The Garden Bridge Trust has come in for more criticism after BBC Newsnight revealed that its funding shortfall is £22m more than previously thought.
Delays have also meant that the completion date has been pushed back by one year to 2019 and that the overall cost of the project has risen to £185m. This has prompted the charity to call on the Department for Transport to extend the underwriting of the project.
Last night Newsnight said it had analysed public statements made by the trust, as well as asking it further questions, and found that the “several funders have pulled out in the last year”.
The estimated cost of the bridge had been £175m and the trust had received £60m in public funding, leaving it £115m to raise from private individuals. Previously the funding shortfall had been around £30m but Newsnight said that it understood that a number of donors had pulled out, meaning the shortfall had risen to £52m.
Lord Mervyn Davies, chair of the trust, told Newsnight that he is confident that the charity will be able to raise the money it needs. He said that 38 committed sponsors had raised “nearly £70m” so far and that there was a “strong pipeline”.
He added that the charity’s running costs were being covered by a private individual. He admitted that some backers had pulled out and said that in one case this was down to a change in chief executive at a company.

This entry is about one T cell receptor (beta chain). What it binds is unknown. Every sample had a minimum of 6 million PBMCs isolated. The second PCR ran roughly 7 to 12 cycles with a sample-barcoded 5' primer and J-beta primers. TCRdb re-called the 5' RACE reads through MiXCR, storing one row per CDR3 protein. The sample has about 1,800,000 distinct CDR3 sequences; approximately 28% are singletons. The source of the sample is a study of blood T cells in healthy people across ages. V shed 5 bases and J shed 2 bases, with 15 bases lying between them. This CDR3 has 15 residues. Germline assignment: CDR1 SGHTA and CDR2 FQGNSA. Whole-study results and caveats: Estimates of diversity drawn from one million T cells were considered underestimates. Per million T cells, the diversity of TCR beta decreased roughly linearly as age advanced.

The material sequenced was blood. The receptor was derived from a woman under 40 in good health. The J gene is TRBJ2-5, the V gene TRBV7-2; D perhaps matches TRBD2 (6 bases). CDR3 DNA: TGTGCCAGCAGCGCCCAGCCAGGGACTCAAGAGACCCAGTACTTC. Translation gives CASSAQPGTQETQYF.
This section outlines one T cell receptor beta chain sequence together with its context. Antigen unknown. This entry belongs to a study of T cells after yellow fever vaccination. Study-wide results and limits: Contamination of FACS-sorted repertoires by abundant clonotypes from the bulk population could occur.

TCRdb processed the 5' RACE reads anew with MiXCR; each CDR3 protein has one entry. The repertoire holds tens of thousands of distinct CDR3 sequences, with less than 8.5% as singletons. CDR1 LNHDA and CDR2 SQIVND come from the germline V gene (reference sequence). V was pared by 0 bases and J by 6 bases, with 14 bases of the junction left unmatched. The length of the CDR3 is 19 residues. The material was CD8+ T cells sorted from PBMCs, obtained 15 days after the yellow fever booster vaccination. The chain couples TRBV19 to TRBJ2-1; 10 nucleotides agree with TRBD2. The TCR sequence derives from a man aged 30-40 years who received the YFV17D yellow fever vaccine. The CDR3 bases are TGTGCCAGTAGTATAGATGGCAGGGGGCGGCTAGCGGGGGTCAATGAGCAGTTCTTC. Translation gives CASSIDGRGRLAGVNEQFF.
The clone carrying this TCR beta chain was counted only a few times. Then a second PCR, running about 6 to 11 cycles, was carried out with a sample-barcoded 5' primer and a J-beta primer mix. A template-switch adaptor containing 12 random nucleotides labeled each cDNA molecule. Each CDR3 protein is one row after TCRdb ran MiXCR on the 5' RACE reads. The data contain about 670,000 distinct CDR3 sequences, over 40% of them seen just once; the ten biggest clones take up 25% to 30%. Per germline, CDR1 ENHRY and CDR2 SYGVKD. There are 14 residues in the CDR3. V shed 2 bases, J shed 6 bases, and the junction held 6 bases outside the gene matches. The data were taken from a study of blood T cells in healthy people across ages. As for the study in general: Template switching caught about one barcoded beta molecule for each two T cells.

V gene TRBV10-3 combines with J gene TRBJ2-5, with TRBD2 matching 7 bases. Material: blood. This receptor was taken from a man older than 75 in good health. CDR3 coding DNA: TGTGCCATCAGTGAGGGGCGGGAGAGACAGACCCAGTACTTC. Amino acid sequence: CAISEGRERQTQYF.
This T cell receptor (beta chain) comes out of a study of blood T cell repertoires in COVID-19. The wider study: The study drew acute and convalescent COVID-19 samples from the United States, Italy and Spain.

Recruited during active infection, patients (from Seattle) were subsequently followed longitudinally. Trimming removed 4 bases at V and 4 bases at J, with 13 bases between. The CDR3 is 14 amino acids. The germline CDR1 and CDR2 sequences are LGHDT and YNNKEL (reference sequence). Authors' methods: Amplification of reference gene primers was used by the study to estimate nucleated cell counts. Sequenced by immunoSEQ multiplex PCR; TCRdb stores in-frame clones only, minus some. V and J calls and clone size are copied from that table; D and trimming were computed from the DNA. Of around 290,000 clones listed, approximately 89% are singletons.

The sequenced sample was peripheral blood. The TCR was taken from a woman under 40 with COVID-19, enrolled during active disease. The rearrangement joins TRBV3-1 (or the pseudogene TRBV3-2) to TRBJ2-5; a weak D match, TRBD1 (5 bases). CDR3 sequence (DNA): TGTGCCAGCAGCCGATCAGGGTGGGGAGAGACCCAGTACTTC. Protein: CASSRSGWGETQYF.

Newsnight raised concerns about the anonymity of some of the donors. But Davies said that “there are no conflicts of interest” and “some will only announce their inclusion when the building work starts”. He added that it is not unusual for philanthropists to “want their name to be out of the limelight”.
The Charity Commission opened an operational compliance case into charity in July and the National Audit Office is also looking at concerns about its spending.
The charity has also postponed the filing of its next full set of annual accounts by five months. It says this is to bring it in line with most other organisations.
Plea for government support
This morning the trust issued a press release calling on the government to continue to support the project and admitted that it needs to raise a further £55.9m - more than the figure uncovered by Newsnight.
The charity confirmed that the cost for the project had risen to £185m and urged the government to make a decision on extending the government’s £15m underwriting of the project by one year to September 2017.
It said that “hold-ups in land negotiations and planning matters” were responsible for the rise in cost.
Davies said: “This project is majority privately funded so this unique London landmark will be delivered with great value to the taxpayer.
“The Department for Transport (DfT) and Transport for London (TfL) have been valuable supporters and partners from the very beginning. They provided funding because of the clear public transport case for the Bridge, without which we would not have got the project off the ground. This funding has helped kick start the public funding drive.
“Now is a crucial time for the Garden Bridge. We have faced considerable challenges but we are now on the brink of building a truly unique crossing. It would be a tragedy if the government withdrew their support now.
“The decision now rests with the DfT to extend the underwriting. We are not asking for more public money but we do need the government’s renewed backing.”